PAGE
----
As part of FIT’s program in Fashion and Textiles Studies, the grad students have mounted a gem of a show about fashionable footwear — Boots: The Height of Fashion, running just a few days more.
The museum’s side gallery tells an interesting story about how boots went from practical to glam, and from guy wear to girl fashion, beginning with some thought-provoking high-buttoned “look at me” boots from 1900, following on to the boot-clad flappers, and taking us straight through boot history to the heyday of the Warhol factory.
The students have rummaged through the FIT collection to show us their picks to demonstrate “boots as a second skin” (David Evins, Charles Jourdan, and silk Louboutins), the rebel look, fashion-tribe style, and over-the-top luxury.
Among our favorites are the 1922 Ball Brand flapper galoshes and everything from the collection of Warhol superstar Baby Jane Holzer – 1963 Davide Beatle boots, 1969 Guccis, and 1971 embroidered boots from The Chelsea Cobbler.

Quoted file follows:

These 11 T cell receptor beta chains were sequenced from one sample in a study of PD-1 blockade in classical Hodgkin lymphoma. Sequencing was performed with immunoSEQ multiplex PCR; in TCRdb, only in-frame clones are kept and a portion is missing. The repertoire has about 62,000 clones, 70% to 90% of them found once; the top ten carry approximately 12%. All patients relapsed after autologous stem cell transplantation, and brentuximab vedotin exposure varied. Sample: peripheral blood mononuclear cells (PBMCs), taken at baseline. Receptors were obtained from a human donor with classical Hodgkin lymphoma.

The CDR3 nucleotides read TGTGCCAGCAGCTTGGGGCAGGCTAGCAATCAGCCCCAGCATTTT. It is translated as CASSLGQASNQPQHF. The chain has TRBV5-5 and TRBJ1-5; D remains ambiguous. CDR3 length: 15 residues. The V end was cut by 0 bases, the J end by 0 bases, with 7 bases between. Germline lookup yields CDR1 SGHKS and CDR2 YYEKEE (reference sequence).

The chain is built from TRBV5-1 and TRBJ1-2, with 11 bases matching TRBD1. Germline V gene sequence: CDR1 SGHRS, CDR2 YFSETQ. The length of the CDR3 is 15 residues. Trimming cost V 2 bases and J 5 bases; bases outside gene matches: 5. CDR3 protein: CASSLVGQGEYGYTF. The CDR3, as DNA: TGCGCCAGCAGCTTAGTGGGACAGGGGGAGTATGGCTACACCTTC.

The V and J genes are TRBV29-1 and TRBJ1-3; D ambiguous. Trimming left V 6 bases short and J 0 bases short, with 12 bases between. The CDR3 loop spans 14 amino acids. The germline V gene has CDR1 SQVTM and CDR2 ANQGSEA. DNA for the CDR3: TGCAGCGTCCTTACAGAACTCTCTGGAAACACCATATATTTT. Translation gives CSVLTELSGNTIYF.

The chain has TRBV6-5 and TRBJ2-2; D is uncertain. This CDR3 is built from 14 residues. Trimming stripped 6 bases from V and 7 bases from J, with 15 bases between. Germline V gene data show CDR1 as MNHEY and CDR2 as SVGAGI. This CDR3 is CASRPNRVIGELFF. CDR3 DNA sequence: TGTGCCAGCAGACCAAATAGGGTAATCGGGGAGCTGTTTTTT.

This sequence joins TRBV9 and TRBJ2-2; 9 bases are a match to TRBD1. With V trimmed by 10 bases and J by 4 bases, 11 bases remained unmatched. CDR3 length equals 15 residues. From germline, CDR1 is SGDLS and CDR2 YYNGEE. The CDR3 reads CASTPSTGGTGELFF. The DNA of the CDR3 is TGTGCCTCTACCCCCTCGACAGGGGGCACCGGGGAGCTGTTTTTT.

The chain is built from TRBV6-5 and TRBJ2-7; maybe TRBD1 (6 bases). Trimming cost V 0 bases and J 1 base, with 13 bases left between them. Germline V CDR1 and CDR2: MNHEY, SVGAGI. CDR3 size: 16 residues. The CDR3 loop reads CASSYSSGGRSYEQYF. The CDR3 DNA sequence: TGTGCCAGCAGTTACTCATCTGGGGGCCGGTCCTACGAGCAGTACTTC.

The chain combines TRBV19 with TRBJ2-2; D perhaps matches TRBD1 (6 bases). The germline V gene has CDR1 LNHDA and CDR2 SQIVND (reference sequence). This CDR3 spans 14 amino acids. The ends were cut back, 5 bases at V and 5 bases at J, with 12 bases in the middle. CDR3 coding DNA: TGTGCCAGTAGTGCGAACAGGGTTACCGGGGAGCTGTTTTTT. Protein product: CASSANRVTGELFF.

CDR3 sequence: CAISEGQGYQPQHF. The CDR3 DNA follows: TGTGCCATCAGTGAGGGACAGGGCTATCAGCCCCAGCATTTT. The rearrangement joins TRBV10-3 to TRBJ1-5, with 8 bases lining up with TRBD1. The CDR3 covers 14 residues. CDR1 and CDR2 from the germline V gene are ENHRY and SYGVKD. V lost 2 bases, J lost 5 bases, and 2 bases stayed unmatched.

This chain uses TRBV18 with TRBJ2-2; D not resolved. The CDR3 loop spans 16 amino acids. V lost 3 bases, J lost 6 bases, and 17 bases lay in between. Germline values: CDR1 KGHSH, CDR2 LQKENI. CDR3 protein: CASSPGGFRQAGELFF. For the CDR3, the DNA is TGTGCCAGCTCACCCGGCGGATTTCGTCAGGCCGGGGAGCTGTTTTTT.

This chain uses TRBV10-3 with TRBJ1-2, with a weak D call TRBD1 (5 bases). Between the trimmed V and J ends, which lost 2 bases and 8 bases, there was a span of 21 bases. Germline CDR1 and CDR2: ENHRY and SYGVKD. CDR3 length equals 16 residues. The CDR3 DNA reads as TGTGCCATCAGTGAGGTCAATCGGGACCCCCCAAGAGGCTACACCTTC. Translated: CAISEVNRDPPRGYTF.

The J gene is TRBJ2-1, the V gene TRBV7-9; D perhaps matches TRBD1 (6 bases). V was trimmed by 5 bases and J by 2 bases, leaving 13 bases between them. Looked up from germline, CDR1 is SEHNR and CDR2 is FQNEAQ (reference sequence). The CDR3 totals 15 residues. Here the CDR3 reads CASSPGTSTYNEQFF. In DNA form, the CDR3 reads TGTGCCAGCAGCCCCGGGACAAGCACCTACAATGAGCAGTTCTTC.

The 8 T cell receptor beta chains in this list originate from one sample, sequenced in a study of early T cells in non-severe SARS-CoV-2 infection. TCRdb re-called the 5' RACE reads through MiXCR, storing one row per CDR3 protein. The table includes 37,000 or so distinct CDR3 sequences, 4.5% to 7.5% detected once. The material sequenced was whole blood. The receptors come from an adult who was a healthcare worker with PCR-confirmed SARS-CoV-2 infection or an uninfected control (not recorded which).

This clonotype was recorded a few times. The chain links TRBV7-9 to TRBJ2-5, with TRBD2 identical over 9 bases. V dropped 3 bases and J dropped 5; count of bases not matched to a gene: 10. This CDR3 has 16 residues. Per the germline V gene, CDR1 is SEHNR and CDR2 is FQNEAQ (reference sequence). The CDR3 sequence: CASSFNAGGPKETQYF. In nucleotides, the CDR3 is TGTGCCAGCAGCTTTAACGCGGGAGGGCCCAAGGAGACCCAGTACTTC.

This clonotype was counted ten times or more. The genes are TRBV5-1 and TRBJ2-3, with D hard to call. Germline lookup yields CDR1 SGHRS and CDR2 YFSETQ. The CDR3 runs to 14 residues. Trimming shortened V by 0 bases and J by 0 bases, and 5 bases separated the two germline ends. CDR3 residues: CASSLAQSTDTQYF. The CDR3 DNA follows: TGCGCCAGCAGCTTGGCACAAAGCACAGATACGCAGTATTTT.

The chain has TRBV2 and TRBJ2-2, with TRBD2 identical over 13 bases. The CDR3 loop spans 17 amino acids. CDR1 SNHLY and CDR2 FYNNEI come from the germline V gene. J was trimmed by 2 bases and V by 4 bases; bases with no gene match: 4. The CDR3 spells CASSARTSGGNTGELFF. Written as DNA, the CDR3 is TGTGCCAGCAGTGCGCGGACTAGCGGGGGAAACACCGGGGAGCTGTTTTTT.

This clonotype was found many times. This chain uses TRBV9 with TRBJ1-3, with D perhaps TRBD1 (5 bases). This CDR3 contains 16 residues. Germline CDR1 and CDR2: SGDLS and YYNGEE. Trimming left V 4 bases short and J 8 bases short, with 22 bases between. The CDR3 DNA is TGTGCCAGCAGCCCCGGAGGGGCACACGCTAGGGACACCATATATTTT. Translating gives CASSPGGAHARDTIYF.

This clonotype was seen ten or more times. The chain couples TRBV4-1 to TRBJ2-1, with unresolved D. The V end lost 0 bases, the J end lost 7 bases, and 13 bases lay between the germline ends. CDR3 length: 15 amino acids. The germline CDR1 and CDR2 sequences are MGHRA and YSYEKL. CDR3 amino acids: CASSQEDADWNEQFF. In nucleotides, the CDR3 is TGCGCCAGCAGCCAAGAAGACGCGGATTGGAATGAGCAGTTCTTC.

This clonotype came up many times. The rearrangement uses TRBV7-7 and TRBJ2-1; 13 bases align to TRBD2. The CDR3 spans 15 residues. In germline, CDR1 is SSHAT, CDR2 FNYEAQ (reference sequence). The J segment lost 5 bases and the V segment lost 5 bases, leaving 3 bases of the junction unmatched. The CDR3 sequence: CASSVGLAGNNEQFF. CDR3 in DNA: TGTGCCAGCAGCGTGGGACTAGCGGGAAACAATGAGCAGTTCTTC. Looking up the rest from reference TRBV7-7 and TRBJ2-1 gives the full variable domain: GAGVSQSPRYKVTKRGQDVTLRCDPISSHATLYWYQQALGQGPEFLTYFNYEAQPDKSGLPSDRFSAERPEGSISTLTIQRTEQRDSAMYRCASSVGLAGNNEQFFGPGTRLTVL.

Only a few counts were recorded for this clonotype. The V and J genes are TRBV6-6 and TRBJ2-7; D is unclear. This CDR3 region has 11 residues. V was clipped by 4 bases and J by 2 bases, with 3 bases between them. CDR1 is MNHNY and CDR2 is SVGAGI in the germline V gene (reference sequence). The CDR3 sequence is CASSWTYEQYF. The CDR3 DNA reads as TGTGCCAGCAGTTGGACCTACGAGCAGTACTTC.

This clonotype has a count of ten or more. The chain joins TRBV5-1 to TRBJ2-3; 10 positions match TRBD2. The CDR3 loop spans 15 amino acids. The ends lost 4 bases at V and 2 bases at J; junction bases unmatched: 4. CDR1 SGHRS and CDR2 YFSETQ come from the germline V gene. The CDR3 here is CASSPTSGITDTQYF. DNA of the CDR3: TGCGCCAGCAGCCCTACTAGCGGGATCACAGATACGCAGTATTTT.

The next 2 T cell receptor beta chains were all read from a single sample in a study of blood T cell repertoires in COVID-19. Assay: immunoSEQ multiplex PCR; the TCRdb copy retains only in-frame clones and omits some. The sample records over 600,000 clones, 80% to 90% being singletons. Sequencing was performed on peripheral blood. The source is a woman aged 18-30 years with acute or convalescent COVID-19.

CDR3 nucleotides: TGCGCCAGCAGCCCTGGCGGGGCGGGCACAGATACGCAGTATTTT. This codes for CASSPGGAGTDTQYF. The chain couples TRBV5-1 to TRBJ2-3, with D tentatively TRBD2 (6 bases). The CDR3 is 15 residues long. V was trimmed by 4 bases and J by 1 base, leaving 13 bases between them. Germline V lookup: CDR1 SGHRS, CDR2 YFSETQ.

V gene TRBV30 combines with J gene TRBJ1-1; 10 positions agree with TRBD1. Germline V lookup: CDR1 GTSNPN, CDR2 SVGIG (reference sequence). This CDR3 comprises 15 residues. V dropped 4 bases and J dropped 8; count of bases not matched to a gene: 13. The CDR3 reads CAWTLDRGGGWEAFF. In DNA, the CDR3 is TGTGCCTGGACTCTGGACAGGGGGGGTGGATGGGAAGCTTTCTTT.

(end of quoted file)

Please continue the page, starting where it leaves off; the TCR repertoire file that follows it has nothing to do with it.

The students also gave us a behind-the-scenes look with two cases about boot conservation. One case features pairs of boots (baby boots and high-buttoned shoes) with one shoe “conserved” and the other in its deteriorating state. The second case shows how the museum is preserving those famous “second skin” David Evins polyurethane leggings from 1960s, which sadly have broken down due to the atmosphere and light.
Although the following video is not associated with the show, it certainly shows that form-fitting high-style boots did not originate with Mr. Evins. Enjoy: